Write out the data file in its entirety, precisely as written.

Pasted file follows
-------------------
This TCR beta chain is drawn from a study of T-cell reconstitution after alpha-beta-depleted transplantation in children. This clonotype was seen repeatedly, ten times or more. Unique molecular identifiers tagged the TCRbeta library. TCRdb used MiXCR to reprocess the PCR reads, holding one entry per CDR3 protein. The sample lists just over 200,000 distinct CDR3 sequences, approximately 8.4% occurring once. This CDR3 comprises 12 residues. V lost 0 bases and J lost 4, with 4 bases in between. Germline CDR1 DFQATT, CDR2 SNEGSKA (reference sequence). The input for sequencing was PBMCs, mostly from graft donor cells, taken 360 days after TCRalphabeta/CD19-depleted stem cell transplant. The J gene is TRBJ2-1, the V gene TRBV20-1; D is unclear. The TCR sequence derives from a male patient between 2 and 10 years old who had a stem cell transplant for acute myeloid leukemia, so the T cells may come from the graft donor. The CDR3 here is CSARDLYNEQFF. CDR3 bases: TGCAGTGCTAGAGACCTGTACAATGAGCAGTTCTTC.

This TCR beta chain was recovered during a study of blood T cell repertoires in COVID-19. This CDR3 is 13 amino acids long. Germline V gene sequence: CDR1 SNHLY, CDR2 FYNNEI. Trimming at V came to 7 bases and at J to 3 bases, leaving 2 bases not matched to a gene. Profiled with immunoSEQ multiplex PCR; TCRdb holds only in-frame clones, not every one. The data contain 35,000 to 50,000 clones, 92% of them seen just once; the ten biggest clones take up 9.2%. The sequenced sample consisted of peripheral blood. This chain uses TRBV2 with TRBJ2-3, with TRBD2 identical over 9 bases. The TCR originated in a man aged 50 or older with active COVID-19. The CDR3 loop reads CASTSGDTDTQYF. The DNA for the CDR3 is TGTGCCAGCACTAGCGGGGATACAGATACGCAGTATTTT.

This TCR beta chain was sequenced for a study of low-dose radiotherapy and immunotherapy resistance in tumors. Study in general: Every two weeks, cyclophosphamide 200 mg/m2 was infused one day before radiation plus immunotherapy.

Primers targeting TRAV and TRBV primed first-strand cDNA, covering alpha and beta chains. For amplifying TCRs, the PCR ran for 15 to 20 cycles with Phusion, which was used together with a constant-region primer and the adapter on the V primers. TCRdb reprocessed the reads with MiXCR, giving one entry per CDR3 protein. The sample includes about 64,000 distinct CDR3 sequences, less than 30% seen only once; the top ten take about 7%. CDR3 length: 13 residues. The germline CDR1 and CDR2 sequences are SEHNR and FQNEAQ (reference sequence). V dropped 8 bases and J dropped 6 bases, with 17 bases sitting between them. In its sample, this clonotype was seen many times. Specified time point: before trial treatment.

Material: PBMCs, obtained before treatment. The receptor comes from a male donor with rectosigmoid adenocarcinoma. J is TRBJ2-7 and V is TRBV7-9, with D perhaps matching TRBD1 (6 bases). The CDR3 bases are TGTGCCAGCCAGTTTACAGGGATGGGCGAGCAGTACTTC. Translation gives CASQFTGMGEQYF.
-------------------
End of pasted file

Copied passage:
This TCR beta chain is drawn from a study of T-cell reconstitution after alpha-beta-depleted transplantation in children. This clonotype was seen repeatedly, ten times or more. Unique molecular identifiers tagged the TCRbeta library. TCRdb used MiXCR to reprocess the PCR reads, holding one entry per CDR3 protein. The sample lists just over 200,000 distinct CDR3 sequences, approximately 8.4% occurring once. This CDR3 comprises 12 residues. V lost 0 bases and J lost 4, with 4 bases in between. Germline CDR1 DFQATT, CDR2 SNEGSKA (reference sequence). The input for sequencing was PBMCs, mostly from graft donor cells, taken 360 days after TCRalphabeta/CD19-depleted stem cell transplant. The J gene is TRBJ2-1, the V gene TRBV20-1; D is unclear. The TCR sequence derives from a male patient between 2 and 10 years old who had a stem cell transplant for acute myeloid leukemia, so the T cells may come from the graft donor. The CDR3 here is CSARDLYNEQFF. CDR3 bases: TGCAGTGCTAGAGACCTGTACAATGAGCAGTTCTTC.

This TCR beta chain was recovered during a study of blood T cell repertoires in COVID-19. This CDR3 is 13 amino acids long. Germline V gene sequence: CDR1 SNHLY, CDR2 FYNNEI. Trimming at V came to 7 bases and at J to 3 bases, leaving 2 bases not matched to a gene. Profiled with immunoSEQ multiplex PCR; TCRdb holds only in-frame clones, not every one. The data contain 35,000 to 50,000 clones, 92% of them seen just once; the ten biggest clones take up 9.2%. The sequenced sample consisted of peripheral blood. This chain uses TRBV2 with TRBJ2-3, with TRBD2 identical over 9 bases. The TCR originated in a man aged 50 or older with active COVID-19. The CDR3 loop reads CASTSGDTDTQYF. The DNA for the CDR3 is TGTGCCAGCACTAGCGGGGATACAGATACGCAGTATTTT.

This TCR beta chain was sequenced for a study of low-dose radiotherapy and immunotherapy resistance in tumors. Study in general: Every two weeks, cyclophosphamide 200 mg/m2 was infused one day before radiation plus immunotherapy.

Primers targeting TRAV and TRBV primed first-strand cDNA, covering alpha and beta chains. For amplifying TCRs, the PCR ran for 15 to 20 cycles with Phusion, which was used together with a constant-region primer and the adapter on the V primers. TCRdb reprocessed the reads with MiXCR, giving one entry per CDR3 protein. The sample includes about 64,000 distinct CDR3 sequences, less than 30% seen only once; the top ten take about 7%. CDR3 length: 13 residues. The germline CDR1 and CDR2 sequences are SEHNR and FQNEAQ (reference sequence). V dropped 8 bases and J dropped 6 bases, with 17 bases sitting between them. In its sample, this clonotype was seen many times. Specified time point: before trial treatment.

Material: PBMCs, obtained before treatment. The receptor comes from a male donor with rectosigmoid adenocarcinoma. J is TRBJ2-7 and V is TRBV7-9, with D perhaps matching TRBD1 (6 bases). The CDR3 bases are TGTGCCAGCCAGTTTACAGGGATGGGCGAGCAGTACTTC. Translation gives CASQFTGMGEQYF.